Now, if the markets were truly efficient, how many traders would you need to get the types of results achieved by traders like Blake, Cohen, and Shaw, not to mention others I have interviewed. I would argue that you would probably need more traders than there are people on the face of the earth to statistically get some of these results as normal events. I am reminded about the old cliché that if you had enough monkeys banging at typewriters, one monkey would eventually type Hamlet. My response to that contention is: yes, but how many monkeys do you need? I suspect that the answer would imply more monkeys then could fill the volume of the perceivable universe.
Although probability can explain almost any event if you have a large enough sample, I would say that we have seen too many performance records that are too far off the charts to be the result of chance. In other words, you would need a much larger population of traders to generate those types of results. To be clear, I am not implying that there is not a lot of market randomness. All I am saying is that even though markets may be close to efficient, there are pockets of inefficiencies that skillful traders can effectively exploit. It is almost inconceivable to me that you could look at results such as those of Blake, Cohen Shaw, and others and still believe that the markets are purely efficient to the point where they are completely unpredictable and there are no patterns that can be exploited.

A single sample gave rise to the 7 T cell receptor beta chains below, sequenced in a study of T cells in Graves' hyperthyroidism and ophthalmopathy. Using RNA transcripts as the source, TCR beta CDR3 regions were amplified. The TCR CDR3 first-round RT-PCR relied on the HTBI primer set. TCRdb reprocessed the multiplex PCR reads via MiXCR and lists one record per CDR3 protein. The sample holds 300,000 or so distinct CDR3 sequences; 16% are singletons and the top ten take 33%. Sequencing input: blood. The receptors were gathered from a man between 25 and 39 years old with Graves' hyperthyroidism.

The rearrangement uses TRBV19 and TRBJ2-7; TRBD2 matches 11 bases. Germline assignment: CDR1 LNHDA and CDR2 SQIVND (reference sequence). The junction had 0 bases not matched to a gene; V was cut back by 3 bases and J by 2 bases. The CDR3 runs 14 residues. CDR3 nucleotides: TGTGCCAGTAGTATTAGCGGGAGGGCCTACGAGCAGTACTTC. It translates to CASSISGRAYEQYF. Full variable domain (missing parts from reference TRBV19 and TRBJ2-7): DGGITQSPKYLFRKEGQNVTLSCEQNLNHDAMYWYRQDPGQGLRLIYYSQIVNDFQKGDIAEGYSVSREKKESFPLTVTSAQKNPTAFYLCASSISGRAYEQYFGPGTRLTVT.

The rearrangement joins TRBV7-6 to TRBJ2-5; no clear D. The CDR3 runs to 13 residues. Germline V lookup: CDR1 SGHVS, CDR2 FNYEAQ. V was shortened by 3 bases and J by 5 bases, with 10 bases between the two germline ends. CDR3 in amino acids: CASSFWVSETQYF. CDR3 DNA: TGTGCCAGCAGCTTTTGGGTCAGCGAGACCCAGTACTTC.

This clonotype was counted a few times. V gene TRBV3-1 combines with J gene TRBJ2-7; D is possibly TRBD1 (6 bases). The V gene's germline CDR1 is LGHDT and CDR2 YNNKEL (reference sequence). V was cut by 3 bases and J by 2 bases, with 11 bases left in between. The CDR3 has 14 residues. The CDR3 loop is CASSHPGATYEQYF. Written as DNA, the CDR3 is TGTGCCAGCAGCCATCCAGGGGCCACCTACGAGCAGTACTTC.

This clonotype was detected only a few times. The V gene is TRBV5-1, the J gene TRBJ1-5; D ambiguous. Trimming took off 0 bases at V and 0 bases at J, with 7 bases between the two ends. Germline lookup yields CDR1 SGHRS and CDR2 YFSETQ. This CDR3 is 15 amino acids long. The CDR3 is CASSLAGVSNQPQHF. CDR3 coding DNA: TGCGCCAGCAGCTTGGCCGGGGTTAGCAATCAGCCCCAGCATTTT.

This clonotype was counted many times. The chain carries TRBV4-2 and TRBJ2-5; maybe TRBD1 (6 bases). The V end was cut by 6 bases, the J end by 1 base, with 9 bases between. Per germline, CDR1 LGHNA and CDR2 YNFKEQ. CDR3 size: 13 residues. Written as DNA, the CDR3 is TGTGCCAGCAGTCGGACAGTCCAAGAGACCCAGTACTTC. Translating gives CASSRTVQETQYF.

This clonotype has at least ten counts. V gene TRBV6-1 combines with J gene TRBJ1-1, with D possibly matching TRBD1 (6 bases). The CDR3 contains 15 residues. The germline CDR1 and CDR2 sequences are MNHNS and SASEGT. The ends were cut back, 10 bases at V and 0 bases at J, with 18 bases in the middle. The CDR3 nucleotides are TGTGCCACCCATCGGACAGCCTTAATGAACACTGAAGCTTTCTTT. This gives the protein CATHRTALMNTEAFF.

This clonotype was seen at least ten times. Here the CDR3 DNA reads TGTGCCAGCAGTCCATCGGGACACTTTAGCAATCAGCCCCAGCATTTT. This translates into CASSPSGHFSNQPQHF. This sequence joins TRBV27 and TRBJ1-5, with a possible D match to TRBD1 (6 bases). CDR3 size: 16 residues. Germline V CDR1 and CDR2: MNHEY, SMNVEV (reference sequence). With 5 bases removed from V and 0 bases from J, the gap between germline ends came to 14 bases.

CIO: Talking about randomness, I believe in your book, The New Market Wizards, you write “the markets are not random because they are based on human behavior. And human behavior especially mass-market is not random. It never has been and it probably never will be”. Could you elaborate a bit on some of the common observations about human behavior that you have found revealing and applied to markets?
Schwager: We don’t have to look back very far back to get a perfect illustration. The U.S. stock market of the late 1990s, especially in technology stocks, and more particularly the Internet stocks, provides a classic example of market irrationality. In one of the interviews I conducted (not one published), a trader mentioned that Priceline, a website, was trading at a market capitalization of more than the top three airlines. This is just one isolated example of how absurd the pricing got. There were countless examples of stocks without the slimmest prospect of earning a profit in the foreseeable future trading at huge market capitalizations. This type of price action is very much reflective of distortions due to human emotions rather than market randomness.
Research has been done in decision-making theory that is very applicable to understanding human psychology when it comes to trading. Some of the best known research was done by Kahneman and Tversky who conducted experiments that illustrated the irrationality of human decision-making. Some of those experiments were particularly relevant to the influence of human psychology in making trading decisions.